Camron Cade

Artisan web development, mostly using Laravel.

CasperJS Tips and Tricks

Recently, I was interacting with data from a website that didn't have an API. I've been in this situation before, and it really just entails building a webscraper to fetch the data. Because most of my development recently has been with PHP and Laravel, I usually use Goutte (which is really just a nicely wrapped version of Guzzle, and Symfony's DomCrawller and BroswerKit components).

However, for my most recent project, the particular site I was seeking to fetch data used a form of AJAX pagination. Each page link really called a javascript function that modified the DOM rather than requesting a new page. This meant I couldn't use Goutte, as it wouldn't respond and load AJAX requsts, and it wasn't really a browser that could respond to changes in the DOM.

I ended up using CasperJS, which relies on (PhantomJS)[http://phantomjs.org/]. Basically, it's a headless browser that has a Javascript API. Using CasperJS I was able to interact with the AJAX-based pagination, and gather the information I required.

I ran into a few problems working with CasperJS, mostly my forgetting that Javascript is asynchronous. Unusually, I had a hard time finding solutions to these problems online, so I thought I'd put them here in case anyone stumbles accross them.

Synchronous Actions Following HTTP Requests

Casper JS is asynchronous and that can make executing certain functions and actions after receiving the data a little bit tricky.

Here's what I found works for me:

casper.waitFor(function check() {
    return casper.open('http://example.app/');
}, function then() {
    \\ executed after receiving response from page
    this.echo(this.page.title);
});

the casper waitFor() method accepts two functions as its parameters. The first, a check() function, and the second a then() function. In short, it waits to run any code in then() until it has received a truthy value from check().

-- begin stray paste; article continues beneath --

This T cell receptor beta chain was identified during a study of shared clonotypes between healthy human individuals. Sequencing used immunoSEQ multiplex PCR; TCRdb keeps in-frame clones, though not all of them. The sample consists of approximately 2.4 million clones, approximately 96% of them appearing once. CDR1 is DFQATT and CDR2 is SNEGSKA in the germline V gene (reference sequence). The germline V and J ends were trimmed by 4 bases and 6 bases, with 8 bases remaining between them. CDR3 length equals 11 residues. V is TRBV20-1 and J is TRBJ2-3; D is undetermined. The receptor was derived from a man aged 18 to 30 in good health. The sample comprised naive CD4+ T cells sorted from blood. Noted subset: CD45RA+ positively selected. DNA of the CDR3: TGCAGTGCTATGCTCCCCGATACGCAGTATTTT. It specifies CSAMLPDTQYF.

Note: You must return a truthy value from the check() function to call the then() function. Similarly, if a falsey value is returned from check(), then() will not be executed.

Looping Over Multiple Requests

Again, the asynchronous nature of CasperJS requires special care when you are looping over multiple requests. This is especially so when there are certain actions you wish to perform on the response of each request. In my case, I wanted to gather data from each paginated page request.

The following is what ended up working for me:

casper.then(function() {
    this.each(this.pageNumbersArray, function(self, pageNumber) {
        this.waitFor(function check() {
            return this.goToPage(pageNumber);
        }, function then() {
            this.echo("Scraping page " + pageNumber);
            this.scrapePage();
        });
    });
});

In my case, each "page" was really a javascript function that executed onClick of the page number.

Calling broswer-side Javascript Elements

This is pretty much equivalent to you plugging functions into your browsers console. I used to to call the AJAX function that updated the DOM with the next page's content. It's pretty simple, and is actually well explained in the documentation, but I thought it was worth including.

casper.evaluate(function() {
        // webpage's javascript function can be called here
    });

If, like me, you need to pass a variable into the function, you also need to include the variable as the third parameter of evaluate():

casper.evaluate(function(page) {
        // webpage's javascript function can be called here
    }, page);

casper.evaluate() is pretty powerful -- it can be used to run pretty much any javascript code you would normally be able to type into the console of your regular web browser.